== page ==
Reducing the Consumption of Sugar-Sweetened Beverages among Children and Adolescents

Marya Yenita Sitohang(1*)

(1) School of Population and Global Health, The University of Melbourne, Melbourne, Australia and Research Center for Population, National Research and Innovation Agency, Jakarta, Indonesia
(*) Corresponding Author


This study focused on the link between sugary beverage intake and health consequences, especially in children and adolescents. Children and adolescents consumed more sugary beverages than the general population, increasing their risk of developing excessive weight gain in the future, which may lead to significant health consequences. While there are few studies about sugary drink consumption among Indonesian children and adolescents, there is a need to control the increasing trend of sugar-sweetened beverage consumption in Indonesia. This study looked into studies from other countries to learn more about the determinants of sugary drink consumption, the challenges of reducing sugary drink consumption, and various policies to reduce sugary drink consumption among children and adolescents. Using a scoping review, this study examined 21 papers that were relevant to the study’s objectives. Several researches have linked excessive sugary drinks to a variety of negative health effects in children and adolescents, including an increase in unhealthy weight gain, the onset of hypertension, an increased risk of cardiovascular disease, and diabetes. Determinants of sugary drinks consumption among children and adolescents were socioeconomic status, physical activities, dietary behaviour, parents, and home environment. This study also discovered several policies in different countries intended to reduce sugary drink consumption, such as taxation, institutional changes, and raising awareness. Findings from this study may guide future research on sugar-sweetened beverage consumption among Indonesian children and adolescents, as well as raise the awareness among stakeholders, such as parents, children and adolescents, health professionals, and policymakers, on the need of preventing excessive sugar-sweetened beverage intake.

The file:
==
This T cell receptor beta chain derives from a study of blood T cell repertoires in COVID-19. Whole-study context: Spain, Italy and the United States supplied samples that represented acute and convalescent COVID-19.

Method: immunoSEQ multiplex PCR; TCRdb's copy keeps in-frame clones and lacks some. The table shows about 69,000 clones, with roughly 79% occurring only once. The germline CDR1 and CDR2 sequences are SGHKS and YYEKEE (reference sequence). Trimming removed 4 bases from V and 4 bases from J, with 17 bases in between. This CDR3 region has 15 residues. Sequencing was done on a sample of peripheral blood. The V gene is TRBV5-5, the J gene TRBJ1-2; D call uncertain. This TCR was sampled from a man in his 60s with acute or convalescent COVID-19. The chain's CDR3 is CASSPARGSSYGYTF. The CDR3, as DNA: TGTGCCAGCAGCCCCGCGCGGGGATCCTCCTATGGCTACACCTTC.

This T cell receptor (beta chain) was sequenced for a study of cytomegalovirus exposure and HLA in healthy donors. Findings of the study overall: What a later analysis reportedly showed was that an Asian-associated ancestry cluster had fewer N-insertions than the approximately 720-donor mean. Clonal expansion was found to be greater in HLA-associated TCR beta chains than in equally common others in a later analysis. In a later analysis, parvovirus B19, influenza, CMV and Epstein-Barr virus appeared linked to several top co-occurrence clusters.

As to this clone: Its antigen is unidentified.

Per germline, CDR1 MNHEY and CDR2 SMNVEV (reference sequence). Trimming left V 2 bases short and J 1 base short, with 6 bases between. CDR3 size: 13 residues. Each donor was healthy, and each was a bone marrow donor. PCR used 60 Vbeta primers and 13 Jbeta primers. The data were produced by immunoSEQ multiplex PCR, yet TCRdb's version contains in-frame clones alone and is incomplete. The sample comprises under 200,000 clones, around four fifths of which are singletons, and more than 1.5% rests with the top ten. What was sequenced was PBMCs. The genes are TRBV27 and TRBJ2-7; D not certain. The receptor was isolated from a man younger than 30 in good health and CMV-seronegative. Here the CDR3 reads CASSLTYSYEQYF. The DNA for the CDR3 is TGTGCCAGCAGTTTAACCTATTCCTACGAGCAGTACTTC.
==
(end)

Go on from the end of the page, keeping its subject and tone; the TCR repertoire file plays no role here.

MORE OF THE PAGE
children and adolescents; noncommunicable disease; sugary drink

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